Here’s the full list. Among the victims are the omnibus ethics bill HB217, thus giving Allen Blakemore his fondest wish; two bills aimed at reducing the number of standardized tests some students must take, one of which will make William McKenzie happy; SB15, which would have placed new limits on the power of the University of Texas System Board of Regents to fire campus presidents; a Dan Patrick gun bill (!); the Lilly Ledbetter bill as previously noted; a bill that would have allowed voters to pick an interpreter of their choice, within certain limits, while voting, a bill that Perry either misread or misrepresented; and quite a few others, not to mention the funding for the Public Integrity Unit.
Here are some reactions to the vetoes from the Chron:
Friday, the Austin-based Texans for Public Justice filed a legal complaint that Perry’s threat amounted to official coercion so he could win an appointment and short-circuit the unit’s investigation into the Cancer Prevention and Research Institute of Texas.
“No surprise Perry would act to de-fang the state’s corruption watchdog. It’s a watchdog that might bite him and his cronies,” said Craig McDonald, TPJ director. “Our legal complaint against his bullying tactics remains in play, however.”
McDonald and Tom Smith, director of the Texas office of Public Citizen, also faulted Perry’s veto of a bill reforming the Texas Ethics Commission. “Perry’s office is an ethical black hole,” said McDonald. “Reforms go in. Nothing comes out.”
Smith pointed out that the bill would have required Railroad Commission Barry Smitherman, a Perry appointee, to resign his office before running for attorney general. “It is stunning that the governor is so intent on protecting one ambitious politician that he would veto a bill that drastically improved enforcement at the Texas Ethics Commission.”
Whether any of this represents Perry reasserting himself (again) in preparation for his next election or just a last middle finger to the rest of us before he rides off into the sunset on the wingnut welfare wagon I couldn’t say. Texas Vox bemoans the veto of the omnibus ethics bill, and I’m sure there will be plenty of other reactions, just in time for Perry to gallivant off to New York. What bills on the veto list – or not on the veto list – surprised you, one way or the other?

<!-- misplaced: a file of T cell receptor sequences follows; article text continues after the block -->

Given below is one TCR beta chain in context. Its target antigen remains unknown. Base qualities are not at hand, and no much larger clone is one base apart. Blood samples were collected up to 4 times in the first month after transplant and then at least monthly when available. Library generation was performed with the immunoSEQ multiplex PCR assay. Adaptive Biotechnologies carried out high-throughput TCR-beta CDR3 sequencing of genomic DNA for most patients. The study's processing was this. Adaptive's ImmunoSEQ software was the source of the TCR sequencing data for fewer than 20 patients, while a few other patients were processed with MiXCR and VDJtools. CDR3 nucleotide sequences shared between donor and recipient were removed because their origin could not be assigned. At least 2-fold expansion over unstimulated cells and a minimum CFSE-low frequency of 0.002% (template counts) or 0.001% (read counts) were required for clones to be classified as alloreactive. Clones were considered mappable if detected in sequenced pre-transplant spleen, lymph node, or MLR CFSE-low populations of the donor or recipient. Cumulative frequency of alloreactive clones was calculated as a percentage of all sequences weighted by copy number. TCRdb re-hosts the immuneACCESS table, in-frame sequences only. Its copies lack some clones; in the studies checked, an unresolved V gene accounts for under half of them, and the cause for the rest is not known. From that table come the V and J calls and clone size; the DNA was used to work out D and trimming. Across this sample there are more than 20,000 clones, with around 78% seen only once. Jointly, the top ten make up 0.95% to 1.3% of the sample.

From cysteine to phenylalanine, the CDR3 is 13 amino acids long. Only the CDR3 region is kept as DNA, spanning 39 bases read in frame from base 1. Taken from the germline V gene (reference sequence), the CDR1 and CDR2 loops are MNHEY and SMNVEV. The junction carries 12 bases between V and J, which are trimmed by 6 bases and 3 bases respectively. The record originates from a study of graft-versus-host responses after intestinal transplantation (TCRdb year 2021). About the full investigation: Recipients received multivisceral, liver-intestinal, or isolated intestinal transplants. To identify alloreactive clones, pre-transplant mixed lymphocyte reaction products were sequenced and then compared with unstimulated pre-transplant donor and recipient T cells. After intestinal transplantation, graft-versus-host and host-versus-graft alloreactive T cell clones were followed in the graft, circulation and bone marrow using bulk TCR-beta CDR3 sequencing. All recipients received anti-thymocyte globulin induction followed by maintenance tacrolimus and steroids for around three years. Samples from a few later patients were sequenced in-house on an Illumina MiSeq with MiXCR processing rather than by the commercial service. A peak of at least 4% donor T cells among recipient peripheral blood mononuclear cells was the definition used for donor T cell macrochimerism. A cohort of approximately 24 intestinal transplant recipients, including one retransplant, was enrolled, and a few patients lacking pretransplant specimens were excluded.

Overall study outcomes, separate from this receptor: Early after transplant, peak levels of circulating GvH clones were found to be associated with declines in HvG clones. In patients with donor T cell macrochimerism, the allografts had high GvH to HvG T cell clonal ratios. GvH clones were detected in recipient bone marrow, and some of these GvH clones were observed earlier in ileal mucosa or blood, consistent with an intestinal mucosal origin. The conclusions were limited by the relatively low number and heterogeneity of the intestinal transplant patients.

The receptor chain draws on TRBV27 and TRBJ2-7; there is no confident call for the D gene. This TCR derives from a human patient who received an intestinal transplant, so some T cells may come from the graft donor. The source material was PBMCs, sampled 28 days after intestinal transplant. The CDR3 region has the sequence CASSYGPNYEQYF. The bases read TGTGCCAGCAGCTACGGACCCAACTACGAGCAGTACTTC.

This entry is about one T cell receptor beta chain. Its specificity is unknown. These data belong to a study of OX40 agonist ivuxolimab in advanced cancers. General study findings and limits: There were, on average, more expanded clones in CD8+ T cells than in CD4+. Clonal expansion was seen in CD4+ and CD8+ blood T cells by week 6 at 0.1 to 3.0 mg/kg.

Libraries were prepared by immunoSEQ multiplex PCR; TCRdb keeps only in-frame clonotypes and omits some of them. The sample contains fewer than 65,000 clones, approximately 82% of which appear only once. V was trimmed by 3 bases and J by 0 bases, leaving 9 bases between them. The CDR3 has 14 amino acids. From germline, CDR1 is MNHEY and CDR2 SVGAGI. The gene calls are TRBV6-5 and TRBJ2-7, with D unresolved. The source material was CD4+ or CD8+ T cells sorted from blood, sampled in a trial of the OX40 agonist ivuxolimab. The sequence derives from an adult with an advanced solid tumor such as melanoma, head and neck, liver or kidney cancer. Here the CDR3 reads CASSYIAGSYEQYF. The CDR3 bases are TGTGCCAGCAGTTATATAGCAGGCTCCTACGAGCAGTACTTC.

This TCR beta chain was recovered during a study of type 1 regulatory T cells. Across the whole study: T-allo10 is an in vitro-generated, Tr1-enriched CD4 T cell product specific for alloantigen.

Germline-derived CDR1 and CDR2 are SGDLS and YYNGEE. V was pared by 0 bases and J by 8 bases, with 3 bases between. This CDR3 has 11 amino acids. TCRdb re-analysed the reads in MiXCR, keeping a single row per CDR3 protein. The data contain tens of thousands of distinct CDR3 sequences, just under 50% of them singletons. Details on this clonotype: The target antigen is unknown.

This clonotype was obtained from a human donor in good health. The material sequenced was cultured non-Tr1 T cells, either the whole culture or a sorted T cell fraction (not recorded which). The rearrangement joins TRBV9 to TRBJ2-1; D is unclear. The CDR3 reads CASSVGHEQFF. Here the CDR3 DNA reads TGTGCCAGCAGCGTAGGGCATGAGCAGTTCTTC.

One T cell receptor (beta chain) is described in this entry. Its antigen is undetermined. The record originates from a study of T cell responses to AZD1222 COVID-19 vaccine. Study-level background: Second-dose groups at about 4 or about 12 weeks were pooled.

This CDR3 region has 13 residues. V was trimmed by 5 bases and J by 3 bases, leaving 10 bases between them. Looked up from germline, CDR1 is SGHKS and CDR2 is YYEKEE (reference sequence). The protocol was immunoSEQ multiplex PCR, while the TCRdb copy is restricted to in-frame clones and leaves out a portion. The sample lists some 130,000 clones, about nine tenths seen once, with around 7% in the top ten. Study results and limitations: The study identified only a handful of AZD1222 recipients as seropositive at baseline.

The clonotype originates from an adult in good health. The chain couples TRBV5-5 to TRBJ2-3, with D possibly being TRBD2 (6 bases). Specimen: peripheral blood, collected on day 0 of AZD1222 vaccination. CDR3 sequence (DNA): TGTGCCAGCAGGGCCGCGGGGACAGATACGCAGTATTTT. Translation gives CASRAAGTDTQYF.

Sen. Kel Seliger, R-Amarillo, chairman of the Senate Higher Education committee, filed Senate Bill 15 after a February dust-up over whether University of Texas System regents had micromanaged or maligned the character of UT Austin President Bill Powers. UT Regents Chairman Gene Powell has denied those allegations.
“Limiting oversight authority of a board of regents … is a step in the wrong direction,” Perry wrote in his veto. “History has taught us that the lack of board oversight in both the corporate and university settings diminishes accountability and provides fertile ground for organizational malfeasance.”
Seliger expressed frustration that Perry vetoed the bill, saying he had accepted all changes suggested by the governor’s staff.
“It is duplicitous,” he said.
In vetoing the Lilly Ledbetter Act, Perry wrote that “Texas’ commitment to smart regulations and fair courts is a large part of why we continue to lead the nation in job creation. House Bill 950 duplicates federal law, which already allows employees who feel that have been discriminated against through compensation to file a claim with the U.S. Equal Employment Opportunity Commission.”
“I thought Gov. Perry always wanted us to do things the Texas way and not the federal way, but apparently not in this case,” Sen. Leticia Van de Putte, D-San Antonio, said in a statement. “Now, Texas women will have no choice but to rely on the federal government to protect their rights. The governor took office at the dawn of the 21st Century, but you wouldn’t know it from his actions today.”
Rick Perry does what is best for Rick Perry. There are no other considerations. Whether all this is a sign of him asserting his power in preparation for his next campaign or just a parting middle finger to the rest of us as he prepares to ride off into the sunset on the wingnut welfare wagon, I couldn’t say.
Other reactions to Friday: Texas Vox bemoans the veto of the omnibus ethics bill. Grits is bewildered by the veto of one de-incarceration bill, and games out the ploy to defund the Public Integrity Unit. Burka is relieved that things weren’t any worse. Texas Watch applauds the signing of three bills designed to improve transparency for Texas home and auto insurance customers. Juanita is spitting mad at the veto of the Lilly Ledbetter bill. Texpatriate summarizes the whole day’s activity. Egberto Willies talks to Rep. Senfronia Thompson, the author of the Lilly Ledbetter bill, about Perry’s veto. She vows to bring the bill back next session. What vetoes and signatures surprised or didn’t surprise you?